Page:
The Social Equilibrium

I assume it as self-evident that those who, at any given moment, are the strongest in any civilization, will be those who are at once the ruling class, those who own most property, and those who have most influence on legislation.

The weaker will fare hardly in proportion to their weakness. Such is the order of nature. But, since those are the strongest through whom nature finds it, for the time being, easiest to vent her energy, and as the whole universe is in ceaseless change, it follows that the composition of ruling classes is never constant, but shifts to correspond with the shifting environment. When this movement is so rapid that men cannot adapt themselves to it, we call the phenomenon a revolution, and it is with revolutions that I now have to do.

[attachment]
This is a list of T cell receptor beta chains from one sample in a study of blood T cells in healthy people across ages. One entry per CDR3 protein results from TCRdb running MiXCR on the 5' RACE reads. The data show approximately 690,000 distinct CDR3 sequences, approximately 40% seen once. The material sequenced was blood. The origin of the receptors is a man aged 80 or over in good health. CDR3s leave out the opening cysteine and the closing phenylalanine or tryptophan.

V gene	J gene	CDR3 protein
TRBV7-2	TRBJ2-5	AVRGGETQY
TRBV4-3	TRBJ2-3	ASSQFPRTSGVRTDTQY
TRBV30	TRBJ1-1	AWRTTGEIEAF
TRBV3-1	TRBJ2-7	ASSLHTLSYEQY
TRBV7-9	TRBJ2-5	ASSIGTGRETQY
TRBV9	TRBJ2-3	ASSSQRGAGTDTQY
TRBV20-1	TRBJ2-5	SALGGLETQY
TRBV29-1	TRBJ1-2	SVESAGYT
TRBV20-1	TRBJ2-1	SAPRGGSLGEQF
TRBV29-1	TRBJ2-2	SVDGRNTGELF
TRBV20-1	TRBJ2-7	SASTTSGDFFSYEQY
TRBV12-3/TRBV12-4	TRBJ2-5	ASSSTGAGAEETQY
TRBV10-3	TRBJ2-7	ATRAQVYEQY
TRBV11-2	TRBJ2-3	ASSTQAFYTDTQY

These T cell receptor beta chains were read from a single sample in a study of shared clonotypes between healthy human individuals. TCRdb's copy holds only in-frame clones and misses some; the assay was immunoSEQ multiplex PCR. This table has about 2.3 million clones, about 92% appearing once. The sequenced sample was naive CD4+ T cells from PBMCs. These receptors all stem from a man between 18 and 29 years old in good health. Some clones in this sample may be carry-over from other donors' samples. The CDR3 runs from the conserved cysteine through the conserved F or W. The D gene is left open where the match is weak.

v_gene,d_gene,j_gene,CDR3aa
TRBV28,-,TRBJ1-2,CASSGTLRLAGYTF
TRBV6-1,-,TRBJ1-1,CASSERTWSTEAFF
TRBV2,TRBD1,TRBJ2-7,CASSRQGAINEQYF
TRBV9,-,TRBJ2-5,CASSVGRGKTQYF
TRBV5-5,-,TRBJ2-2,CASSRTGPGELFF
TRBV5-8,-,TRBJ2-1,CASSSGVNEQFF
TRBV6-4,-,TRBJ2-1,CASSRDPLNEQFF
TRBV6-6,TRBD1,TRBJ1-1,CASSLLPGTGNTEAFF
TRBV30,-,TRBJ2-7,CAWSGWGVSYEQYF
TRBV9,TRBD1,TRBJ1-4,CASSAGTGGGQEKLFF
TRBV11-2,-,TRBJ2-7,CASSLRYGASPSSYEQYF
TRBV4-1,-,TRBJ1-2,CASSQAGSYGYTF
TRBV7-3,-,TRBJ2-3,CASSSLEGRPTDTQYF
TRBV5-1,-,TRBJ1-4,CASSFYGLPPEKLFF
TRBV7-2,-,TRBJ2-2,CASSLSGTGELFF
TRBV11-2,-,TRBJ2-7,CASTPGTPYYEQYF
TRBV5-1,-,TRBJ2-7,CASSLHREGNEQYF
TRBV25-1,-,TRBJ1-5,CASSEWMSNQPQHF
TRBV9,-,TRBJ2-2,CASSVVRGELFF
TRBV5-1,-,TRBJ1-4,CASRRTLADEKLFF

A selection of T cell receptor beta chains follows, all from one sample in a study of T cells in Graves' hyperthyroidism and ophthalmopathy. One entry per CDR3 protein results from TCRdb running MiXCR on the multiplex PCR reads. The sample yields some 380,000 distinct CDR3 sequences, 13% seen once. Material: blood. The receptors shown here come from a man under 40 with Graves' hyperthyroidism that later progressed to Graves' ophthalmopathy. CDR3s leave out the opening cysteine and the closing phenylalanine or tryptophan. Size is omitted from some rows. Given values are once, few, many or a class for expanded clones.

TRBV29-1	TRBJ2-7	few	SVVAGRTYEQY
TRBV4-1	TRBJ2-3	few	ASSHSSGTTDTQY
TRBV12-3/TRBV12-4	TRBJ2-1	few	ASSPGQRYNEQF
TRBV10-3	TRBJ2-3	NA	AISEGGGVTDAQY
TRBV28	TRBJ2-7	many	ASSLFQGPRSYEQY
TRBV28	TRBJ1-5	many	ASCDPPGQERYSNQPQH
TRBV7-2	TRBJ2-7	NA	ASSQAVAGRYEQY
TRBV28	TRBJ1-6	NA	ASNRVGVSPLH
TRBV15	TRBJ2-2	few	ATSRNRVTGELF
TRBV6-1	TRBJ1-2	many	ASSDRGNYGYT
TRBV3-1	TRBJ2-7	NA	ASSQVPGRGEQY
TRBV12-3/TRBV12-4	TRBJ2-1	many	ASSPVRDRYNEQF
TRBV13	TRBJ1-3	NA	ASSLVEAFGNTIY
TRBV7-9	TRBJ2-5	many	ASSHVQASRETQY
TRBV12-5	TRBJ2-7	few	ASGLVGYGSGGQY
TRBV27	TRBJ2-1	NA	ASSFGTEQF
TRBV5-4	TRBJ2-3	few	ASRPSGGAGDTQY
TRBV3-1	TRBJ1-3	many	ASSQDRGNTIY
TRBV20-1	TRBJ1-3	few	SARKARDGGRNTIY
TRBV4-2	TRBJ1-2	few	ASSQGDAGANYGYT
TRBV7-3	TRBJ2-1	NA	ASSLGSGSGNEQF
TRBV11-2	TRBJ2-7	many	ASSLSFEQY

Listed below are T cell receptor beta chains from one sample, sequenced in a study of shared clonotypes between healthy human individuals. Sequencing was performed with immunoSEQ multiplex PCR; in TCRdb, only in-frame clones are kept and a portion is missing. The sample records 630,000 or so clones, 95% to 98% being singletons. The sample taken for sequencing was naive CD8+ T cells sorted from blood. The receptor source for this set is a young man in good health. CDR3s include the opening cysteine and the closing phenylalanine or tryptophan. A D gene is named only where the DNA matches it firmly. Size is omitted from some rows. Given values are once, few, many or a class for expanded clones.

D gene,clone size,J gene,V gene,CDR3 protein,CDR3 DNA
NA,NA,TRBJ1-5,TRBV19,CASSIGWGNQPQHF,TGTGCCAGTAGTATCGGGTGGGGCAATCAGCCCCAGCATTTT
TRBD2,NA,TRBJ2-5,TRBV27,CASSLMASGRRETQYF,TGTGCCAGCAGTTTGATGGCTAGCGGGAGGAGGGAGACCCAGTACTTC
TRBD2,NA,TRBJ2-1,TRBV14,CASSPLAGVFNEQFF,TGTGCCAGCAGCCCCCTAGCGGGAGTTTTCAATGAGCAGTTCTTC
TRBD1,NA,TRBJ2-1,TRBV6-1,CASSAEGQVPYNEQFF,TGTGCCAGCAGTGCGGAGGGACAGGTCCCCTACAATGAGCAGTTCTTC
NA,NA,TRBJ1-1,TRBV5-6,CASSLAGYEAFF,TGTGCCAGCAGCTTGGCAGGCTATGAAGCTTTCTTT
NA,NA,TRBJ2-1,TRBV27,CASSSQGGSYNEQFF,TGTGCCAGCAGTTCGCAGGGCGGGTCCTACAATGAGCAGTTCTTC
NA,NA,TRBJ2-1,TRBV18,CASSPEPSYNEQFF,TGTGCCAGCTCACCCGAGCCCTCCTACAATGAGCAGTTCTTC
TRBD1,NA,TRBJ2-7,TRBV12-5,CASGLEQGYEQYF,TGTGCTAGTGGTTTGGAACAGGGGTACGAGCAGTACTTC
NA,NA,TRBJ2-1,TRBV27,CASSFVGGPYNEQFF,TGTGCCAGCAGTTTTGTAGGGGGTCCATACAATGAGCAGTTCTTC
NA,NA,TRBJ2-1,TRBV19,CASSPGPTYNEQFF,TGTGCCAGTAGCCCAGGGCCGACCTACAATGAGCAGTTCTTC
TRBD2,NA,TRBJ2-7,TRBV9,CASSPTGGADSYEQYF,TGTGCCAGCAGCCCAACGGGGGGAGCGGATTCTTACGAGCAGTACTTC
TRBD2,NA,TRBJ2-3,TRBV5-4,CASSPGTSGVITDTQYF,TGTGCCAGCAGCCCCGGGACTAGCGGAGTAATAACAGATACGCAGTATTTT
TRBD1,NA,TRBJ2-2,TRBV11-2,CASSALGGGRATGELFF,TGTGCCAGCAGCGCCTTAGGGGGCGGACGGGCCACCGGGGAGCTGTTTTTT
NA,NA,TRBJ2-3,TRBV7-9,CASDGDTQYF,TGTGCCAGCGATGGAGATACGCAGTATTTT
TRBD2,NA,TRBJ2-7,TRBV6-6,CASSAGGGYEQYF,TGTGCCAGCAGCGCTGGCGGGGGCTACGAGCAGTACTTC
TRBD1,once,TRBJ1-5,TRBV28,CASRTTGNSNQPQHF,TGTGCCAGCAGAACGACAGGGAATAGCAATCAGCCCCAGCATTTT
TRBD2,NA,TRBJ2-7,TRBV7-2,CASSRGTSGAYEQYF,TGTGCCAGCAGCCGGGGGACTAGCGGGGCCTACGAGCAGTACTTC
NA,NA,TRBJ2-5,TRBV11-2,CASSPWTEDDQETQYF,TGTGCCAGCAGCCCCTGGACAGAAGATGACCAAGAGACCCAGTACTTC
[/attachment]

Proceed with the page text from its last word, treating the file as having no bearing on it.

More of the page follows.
Nothing is more certain than that the intellectual adaptability of the individual man is very limited. A ruling class is seldom conscious of its own decay, and most of the worst catastrophes of history have been caused by an obstinate resistance to change when resistance was no longer possible. Thus while an incessant alteration in social equilibrium is inevitable, a revolution is a problem in dynamics, on the correct solution of which the fortunes of a declining class depend.